The first Nordic disaster movie – The Wave – will launch the 43rd Norwegian Int’l Film Festival in Haugesund, which runs between the 15th and 21st of August.
“The Wave has become both spectacular and nerve-racking, and it is also about a very exciting human drama. We are proud to be the first to screen this film,” said festival director Tonje Hardersen
“There is a vitality in Norwegian cinema now, and it is a pure joy to help lift it into the spotlight,” added programme director Håkon Skogrand. “The use of spectacular Norwegian nature and a small rural community as a backdrop for one of the most enduring genres raises it to a new level.”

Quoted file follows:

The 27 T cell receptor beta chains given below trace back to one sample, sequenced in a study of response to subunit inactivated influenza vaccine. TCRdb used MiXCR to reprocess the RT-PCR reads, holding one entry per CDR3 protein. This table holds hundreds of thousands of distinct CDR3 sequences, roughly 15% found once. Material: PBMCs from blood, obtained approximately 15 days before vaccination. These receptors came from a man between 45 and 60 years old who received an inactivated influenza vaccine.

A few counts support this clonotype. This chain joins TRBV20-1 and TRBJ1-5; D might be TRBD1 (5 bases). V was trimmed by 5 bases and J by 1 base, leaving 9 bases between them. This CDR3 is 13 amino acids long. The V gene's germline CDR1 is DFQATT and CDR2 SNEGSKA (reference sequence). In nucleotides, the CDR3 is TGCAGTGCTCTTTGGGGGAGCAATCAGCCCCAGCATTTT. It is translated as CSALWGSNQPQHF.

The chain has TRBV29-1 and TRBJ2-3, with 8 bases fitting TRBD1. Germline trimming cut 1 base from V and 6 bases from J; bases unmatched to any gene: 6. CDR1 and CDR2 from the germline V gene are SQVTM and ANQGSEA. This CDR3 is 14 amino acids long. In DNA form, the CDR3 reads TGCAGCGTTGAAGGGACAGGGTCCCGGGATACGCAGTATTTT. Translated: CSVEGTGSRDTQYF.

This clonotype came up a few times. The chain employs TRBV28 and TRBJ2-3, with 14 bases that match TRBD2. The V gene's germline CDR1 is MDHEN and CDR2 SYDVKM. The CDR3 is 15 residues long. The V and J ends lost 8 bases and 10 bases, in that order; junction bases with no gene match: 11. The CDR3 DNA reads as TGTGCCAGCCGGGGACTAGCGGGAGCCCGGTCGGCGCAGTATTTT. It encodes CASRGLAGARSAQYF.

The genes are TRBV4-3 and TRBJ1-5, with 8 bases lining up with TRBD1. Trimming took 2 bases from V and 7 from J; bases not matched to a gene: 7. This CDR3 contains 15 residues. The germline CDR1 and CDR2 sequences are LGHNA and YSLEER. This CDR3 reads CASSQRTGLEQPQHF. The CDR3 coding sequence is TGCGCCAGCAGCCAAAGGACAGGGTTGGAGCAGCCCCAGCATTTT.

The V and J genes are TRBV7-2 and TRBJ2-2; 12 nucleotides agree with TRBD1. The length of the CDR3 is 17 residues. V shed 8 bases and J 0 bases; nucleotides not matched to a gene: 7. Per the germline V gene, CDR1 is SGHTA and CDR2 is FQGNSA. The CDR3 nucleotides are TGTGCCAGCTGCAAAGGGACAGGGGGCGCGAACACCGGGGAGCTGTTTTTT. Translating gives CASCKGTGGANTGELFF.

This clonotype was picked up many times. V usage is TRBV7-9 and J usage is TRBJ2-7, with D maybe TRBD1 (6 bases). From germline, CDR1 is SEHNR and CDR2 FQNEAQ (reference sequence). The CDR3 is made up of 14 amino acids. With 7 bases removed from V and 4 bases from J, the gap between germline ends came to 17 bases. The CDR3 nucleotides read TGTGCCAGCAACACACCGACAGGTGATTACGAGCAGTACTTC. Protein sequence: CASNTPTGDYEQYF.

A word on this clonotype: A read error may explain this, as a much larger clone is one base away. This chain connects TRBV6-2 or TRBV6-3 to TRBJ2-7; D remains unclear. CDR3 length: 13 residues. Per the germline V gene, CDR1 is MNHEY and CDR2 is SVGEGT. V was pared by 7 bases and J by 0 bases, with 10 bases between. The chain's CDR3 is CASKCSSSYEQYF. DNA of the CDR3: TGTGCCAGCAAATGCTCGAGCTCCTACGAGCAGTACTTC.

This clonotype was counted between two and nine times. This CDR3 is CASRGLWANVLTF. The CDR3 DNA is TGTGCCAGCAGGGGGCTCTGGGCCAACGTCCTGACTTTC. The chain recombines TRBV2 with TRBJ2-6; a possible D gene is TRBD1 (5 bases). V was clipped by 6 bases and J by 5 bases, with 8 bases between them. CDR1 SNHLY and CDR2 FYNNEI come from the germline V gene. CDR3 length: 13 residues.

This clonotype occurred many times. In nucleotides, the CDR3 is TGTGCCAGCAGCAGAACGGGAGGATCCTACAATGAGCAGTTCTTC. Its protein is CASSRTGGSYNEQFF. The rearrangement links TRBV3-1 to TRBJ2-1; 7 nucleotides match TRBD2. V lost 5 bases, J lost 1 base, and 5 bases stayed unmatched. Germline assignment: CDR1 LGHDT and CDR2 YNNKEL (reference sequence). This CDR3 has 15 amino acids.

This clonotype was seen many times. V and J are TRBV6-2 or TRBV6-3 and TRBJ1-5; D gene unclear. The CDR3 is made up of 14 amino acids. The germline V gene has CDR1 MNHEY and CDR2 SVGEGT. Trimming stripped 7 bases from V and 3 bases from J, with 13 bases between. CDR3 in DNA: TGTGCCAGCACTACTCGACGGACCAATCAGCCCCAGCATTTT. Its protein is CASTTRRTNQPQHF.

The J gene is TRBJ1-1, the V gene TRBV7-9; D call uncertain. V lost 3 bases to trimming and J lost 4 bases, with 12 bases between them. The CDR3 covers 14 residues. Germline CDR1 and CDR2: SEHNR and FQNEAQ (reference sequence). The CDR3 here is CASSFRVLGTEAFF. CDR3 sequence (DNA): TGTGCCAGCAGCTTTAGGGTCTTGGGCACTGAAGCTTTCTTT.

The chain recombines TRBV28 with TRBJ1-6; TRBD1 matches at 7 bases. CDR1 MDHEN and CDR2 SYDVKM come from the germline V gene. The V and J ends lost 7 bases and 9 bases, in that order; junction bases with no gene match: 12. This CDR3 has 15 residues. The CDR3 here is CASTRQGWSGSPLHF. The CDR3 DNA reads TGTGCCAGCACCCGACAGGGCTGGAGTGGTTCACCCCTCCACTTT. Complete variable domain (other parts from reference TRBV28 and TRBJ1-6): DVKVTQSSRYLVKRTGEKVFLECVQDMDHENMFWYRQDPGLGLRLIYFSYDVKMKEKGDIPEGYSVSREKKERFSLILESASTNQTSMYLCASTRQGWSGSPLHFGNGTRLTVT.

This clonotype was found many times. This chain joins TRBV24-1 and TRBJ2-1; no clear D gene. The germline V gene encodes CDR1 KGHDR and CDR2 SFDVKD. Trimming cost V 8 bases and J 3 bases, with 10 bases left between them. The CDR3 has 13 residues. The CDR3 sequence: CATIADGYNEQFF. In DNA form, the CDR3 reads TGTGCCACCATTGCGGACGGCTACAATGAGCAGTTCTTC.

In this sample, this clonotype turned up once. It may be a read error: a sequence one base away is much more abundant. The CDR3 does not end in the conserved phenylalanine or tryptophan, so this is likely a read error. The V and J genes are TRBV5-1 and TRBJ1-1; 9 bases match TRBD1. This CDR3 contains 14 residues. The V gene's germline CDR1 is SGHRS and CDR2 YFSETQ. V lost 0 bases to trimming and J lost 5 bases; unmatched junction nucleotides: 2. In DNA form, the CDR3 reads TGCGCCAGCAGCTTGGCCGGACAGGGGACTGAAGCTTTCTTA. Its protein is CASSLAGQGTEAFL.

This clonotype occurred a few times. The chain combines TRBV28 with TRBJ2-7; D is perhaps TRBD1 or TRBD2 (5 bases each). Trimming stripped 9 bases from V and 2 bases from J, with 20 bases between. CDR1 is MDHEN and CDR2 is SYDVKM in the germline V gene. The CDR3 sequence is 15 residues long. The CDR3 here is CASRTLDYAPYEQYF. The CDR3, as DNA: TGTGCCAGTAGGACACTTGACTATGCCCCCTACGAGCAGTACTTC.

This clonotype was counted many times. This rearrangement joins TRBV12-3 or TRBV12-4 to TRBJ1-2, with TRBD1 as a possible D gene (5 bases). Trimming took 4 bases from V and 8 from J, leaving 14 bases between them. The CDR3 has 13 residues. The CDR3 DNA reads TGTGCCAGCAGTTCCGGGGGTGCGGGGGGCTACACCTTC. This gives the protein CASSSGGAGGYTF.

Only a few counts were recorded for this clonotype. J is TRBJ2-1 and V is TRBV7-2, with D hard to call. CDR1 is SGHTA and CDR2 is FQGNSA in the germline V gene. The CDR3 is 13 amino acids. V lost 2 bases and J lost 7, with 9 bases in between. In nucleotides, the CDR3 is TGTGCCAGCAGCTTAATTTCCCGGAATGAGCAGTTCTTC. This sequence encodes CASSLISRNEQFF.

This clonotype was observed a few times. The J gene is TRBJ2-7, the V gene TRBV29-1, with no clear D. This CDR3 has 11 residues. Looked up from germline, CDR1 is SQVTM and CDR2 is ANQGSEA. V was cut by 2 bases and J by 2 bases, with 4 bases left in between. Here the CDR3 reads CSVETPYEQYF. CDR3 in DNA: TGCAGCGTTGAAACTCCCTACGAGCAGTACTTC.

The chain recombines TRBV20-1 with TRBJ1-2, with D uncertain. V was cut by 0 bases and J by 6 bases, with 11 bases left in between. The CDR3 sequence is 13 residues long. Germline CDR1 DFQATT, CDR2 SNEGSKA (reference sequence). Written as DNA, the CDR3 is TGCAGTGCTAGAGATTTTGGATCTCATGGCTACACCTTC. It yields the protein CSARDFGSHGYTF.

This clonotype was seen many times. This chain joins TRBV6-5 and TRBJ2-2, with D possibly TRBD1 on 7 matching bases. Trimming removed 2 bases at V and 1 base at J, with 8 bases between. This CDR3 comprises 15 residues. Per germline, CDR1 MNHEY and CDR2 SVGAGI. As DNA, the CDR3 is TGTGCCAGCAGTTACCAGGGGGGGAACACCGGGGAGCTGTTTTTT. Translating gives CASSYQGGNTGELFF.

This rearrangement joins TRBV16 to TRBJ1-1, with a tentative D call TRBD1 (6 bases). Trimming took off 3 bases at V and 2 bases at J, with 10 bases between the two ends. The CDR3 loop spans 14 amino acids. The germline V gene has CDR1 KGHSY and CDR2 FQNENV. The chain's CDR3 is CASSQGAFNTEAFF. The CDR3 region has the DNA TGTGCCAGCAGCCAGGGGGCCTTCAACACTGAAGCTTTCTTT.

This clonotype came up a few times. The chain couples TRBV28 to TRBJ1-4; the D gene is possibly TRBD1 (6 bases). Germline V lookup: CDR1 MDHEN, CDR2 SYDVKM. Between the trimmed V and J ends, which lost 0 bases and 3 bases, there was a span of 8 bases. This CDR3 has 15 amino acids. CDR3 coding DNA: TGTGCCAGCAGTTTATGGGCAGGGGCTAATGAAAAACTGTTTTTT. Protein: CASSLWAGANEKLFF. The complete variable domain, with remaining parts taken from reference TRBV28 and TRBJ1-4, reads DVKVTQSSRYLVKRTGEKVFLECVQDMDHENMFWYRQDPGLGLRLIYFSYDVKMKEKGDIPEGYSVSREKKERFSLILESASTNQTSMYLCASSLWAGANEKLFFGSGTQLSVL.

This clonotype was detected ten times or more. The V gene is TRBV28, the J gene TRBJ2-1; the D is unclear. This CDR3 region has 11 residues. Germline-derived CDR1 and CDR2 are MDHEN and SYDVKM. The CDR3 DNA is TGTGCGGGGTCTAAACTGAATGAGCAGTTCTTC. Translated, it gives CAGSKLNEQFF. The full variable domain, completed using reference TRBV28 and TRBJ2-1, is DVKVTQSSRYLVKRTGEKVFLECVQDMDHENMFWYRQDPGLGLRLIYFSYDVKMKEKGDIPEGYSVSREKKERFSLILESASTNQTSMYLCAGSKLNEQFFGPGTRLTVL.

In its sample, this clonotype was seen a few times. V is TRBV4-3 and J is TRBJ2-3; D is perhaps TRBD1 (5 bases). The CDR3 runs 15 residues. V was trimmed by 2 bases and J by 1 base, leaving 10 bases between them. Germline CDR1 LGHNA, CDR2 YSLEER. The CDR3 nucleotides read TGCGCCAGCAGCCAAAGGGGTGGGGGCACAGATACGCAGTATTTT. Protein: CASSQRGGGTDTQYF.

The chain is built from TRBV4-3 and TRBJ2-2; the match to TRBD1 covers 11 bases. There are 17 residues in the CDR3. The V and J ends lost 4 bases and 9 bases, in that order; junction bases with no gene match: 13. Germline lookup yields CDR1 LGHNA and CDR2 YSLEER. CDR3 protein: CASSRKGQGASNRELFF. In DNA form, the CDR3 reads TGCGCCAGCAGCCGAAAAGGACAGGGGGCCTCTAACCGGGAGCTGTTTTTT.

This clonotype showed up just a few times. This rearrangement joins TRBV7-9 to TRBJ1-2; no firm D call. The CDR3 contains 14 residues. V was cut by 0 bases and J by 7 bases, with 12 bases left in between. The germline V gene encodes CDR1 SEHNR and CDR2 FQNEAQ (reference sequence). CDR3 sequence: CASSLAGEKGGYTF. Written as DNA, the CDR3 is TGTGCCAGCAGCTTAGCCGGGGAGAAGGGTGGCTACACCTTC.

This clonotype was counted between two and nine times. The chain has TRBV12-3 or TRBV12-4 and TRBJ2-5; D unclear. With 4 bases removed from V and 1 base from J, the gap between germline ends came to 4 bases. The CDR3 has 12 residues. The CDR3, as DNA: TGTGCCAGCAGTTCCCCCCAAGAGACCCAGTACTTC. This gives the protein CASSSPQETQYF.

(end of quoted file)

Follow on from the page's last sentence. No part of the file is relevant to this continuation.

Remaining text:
Scripted by John Kåre Raake and Harald Rosenløw Eeg, The Wave is based on a real-life event – the 1934 tsunami in Norway’s Tafjord, when two million cubic metres of rock from a landslide triggered a wave more than 200 feet high, which left 40 people dead.
Experts and the local community are convinced it will happen again, and this is exactly what is about to occur at the Geirangerfjord. Geologist Kristian Eikjord has been separated from his family just as there are ten minutes until the tsunami hits.
Kristoffer Joner plays Eikjord, Ane Dahl Torp his wife, Jonas Hoff Oftebro their son, andFridtjov Såheim is Eikjord’s colleague at the Avalanche Centre. The film was produced byMartin Sundland and Are Heidenstrøm, for Fantefilm; it will be on general release from 28 August through Nordisk Film Distribusjon.